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A broken promise or a broken relationship?

Date:6 FEB 2020
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Lucy Blyth has failed in making a claim against the estate of tycoon Charles Caudle amounting to £8.6 million. They pair met in a whirlwind romance a year after his divorce in 2007 and Lucy quickly moved into his mansion with her 3 children and Charles’ son from his previous marriage. The pair got engaged but never married.

In 2010, Lucy moved out of the mansion with her three children and into a bungalow which Charles also owned, where she has lived since.

Lucy has claimed that she was still in a relationship with Charles and had only moved into the bungalow due to Charles not getting on with her children. Lucy claims she was promised by Charles she would always have a roof over her head.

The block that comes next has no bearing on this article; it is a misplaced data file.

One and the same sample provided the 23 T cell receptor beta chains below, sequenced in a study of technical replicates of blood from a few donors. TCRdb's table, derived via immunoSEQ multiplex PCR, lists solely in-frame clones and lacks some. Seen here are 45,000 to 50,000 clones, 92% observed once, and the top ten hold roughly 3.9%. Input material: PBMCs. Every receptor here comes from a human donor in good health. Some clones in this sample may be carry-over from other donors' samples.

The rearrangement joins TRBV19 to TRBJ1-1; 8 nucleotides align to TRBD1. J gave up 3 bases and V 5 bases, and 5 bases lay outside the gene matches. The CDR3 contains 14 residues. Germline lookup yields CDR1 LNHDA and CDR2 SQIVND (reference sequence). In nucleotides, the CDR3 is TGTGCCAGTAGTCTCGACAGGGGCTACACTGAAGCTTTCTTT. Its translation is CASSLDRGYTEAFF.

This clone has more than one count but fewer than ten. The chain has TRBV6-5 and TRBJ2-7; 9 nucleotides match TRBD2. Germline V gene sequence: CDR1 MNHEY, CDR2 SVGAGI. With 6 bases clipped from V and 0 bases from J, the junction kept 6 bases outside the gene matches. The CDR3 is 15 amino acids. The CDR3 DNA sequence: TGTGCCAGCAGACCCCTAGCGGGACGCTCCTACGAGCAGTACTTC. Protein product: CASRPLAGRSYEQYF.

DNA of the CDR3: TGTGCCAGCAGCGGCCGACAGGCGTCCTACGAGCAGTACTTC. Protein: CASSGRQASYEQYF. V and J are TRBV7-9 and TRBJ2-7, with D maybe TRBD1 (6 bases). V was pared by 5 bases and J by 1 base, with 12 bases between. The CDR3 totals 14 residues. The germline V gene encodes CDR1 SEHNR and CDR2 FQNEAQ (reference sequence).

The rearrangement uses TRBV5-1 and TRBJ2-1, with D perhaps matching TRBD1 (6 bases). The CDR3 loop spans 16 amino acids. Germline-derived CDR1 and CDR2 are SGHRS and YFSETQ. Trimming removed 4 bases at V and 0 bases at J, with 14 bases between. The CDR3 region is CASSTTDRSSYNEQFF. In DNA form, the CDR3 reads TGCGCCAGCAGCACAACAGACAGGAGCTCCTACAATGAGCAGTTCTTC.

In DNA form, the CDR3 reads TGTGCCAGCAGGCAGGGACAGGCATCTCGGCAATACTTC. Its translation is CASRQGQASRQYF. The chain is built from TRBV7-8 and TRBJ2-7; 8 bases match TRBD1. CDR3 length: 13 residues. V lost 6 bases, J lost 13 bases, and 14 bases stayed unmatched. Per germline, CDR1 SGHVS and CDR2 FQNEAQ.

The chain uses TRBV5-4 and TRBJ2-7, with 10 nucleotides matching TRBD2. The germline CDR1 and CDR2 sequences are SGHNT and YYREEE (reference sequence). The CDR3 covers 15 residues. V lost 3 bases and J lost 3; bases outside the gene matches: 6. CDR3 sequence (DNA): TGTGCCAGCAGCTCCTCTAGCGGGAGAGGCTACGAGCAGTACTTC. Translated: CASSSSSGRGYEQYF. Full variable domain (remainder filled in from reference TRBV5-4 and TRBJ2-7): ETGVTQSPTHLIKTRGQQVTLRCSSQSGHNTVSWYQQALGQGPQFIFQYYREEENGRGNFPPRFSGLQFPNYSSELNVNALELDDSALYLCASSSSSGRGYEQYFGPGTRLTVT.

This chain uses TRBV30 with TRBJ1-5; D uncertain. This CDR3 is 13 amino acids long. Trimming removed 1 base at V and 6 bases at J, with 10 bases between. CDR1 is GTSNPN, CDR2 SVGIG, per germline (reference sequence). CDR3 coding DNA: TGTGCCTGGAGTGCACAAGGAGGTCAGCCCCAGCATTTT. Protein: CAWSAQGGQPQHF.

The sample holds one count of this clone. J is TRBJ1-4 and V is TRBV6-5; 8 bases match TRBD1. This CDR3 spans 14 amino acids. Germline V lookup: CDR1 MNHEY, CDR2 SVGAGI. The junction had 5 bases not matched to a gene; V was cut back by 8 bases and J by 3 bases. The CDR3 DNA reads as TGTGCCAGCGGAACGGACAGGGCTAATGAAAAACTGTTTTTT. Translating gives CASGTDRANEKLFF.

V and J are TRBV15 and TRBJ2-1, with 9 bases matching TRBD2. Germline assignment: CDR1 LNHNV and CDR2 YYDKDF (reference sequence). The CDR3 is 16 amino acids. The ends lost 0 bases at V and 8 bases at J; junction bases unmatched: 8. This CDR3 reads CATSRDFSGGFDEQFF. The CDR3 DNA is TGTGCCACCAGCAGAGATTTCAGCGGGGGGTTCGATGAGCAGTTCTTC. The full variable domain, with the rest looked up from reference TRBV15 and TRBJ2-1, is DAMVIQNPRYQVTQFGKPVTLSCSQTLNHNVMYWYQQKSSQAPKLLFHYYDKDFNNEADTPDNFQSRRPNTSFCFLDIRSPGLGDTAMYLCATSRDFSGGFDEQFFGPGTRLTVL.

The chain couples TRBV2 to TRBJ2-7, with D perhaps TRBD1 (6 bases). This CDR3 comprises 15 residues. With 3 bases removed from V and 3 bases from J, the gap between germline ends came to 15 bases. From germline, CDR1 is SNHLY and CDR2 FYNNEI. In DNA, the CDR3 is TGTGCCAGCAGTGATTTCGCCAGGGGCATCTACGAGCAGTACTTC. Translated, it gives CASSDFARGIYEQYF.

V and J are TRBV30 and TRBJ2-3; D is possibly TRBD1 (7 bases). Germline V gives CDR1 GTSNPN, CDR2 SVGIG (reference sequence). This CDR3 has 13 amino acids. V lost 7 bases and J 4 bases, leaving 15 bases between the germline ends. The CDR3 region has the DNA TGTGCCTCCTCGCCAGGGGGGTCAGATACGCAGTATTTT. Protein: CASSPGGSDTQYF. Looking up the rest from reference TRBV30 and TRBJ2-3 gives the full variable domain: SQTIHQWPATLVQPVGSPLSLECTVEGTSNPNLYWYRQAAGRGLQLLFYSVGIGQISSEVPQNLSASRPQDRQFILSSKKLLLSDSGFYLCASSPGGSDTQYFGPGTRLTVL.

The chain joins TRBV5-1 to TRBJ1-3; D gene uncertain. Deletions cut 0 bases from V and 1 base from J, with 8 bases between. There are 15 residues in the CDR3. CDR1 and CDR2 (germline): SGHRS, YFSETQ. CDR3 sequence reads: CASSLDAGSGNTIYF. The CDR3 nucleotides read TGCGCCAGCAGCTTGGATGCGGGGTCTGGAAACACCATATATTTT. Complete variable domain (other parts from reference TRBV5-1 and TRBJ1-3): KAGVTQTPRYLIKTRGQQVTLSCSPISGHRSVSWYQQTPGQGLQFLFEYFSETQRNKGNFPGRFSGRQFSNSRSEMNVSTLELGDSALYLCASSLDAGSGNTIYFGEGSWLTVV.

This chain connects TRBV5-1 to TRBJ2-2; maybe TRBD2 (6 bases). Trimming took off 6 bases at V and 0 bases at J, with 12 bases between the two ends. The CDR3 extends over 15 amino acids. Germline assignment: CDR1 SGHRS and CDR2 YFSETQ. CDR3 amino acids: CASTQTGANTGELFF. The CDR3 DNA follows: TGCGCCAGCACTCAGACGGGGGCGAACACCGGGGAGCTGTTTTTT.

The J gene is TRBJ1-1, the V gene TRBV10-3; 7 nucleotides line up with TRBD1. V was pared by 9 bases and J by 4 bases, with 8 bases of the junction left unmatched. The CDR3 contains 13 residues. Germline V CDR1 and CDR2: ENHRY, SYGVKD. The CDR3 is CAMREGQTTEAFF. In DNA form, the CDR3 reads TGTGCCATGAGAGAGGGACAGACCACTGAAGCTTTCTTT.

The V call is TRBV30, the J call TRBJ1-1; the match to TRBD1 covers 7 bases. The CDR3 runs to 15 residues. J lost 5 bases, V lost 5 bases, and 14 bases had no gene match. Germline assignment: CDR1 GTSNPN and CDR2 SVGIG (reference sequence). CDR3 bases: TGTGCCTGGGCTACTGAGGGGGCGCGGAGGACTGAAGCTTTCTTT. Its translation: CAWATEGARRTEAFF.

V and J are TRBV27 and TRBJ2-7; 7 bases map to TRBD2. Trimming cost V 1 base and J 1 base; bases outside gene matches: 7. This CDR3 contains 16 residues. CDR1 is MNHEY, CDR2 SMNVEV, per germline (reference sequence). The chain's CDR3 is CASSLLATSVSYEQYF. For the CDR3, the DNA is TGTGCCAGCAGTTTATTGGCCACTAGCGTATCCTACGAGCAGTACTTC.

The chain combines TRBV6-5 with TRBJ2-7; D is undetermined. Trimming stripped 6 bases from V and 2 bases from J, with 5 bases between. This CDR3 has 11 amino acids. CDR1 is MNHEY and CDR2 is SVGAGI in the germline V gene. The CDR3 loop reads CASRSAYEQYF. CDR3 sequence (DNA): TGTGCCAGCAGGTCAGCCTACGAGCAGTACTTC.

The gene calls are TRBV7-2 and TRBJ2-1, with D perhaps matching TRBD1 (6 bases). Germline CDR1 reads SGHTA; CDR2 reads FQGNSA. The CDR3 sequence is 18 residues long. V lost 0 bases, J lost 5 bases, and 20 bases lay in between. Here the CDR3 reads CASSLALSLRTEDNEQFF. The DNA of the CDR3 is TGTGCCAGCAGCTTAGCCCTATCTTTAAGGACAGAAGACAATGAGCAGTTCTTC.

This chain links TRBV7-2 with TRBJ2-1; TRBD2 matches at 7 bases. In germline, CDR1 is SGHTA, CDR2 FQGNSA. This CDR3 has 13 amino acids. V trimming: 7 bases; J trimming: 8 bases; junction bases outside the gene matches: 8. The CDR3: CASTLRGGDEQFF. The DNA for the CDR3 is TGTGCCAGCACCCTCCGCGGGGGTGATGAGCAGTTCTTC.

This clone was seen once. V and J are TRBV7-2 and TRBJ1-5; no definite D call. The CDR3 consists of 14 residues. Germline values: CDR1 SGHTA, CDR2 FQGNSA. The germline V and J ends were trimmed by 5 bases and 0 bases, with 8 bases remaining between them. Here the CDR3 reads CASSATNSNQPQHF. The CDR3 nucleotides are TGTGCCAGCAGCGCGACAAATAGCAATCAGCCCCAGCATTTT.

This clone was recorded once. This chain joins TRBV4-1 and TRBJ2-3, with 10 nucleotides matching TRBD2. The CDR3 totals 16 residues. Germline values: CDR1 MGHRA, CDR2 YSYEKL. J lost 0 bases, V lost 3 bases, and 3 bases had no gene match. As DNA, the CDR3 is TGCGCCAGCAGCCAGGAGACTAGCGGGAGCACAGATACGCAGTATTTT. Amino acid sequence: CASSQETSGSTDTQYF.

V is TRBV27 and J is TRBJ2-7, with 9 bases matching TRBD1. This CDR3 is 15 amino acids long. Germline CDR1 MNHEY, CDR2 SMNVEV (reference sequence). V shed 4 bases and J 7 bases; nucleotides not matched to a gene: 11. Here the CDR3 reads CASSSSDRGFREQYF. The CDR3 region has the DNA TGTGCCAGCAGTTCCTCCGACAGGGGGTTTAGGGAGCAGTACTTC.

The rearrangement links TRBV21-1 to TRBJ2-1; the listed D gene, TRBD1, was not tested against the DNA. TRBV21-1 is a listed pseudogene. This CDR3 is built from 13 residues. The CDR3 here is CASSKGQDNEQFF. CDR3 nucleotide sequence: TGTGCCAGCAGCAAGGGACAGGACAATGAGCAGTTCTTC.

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The Judge ruled at Central London County Court that the relationship had broken down a number of years before his death and Lucy was unable to provide any evidence of the contrary. In this case Charles’ Will which was written in 2014 supported the evidence that they were no longer together as she was merely a residuary beneficiary of his estate. A witness confirmed that Lucy had been heard to say she was not with Charles in 2014. Just before Charles died, his fortune had been tied up in an offshore trust for the benefit of his son – leaving his estate relatively empty.

The Judge has ruled that Lucy must vacate the bungalow by the 29th November.

This case highlights how crucial it is to have a will in place which truly reflects your wishes. The Judge here heavily relied on the fact that Lucy was unable to evidence that she had been promised the bungalow, she did suggest there was a Letter of Wishes which expressed this promise, but no Letter of Wishes was ever produced. In difficult family situations like these, it is crucial that legal advice is obtained when drafting a will to ensure you wishes are fulfilled, especially as there is an increase in people remarrying or having children from a previous relationship.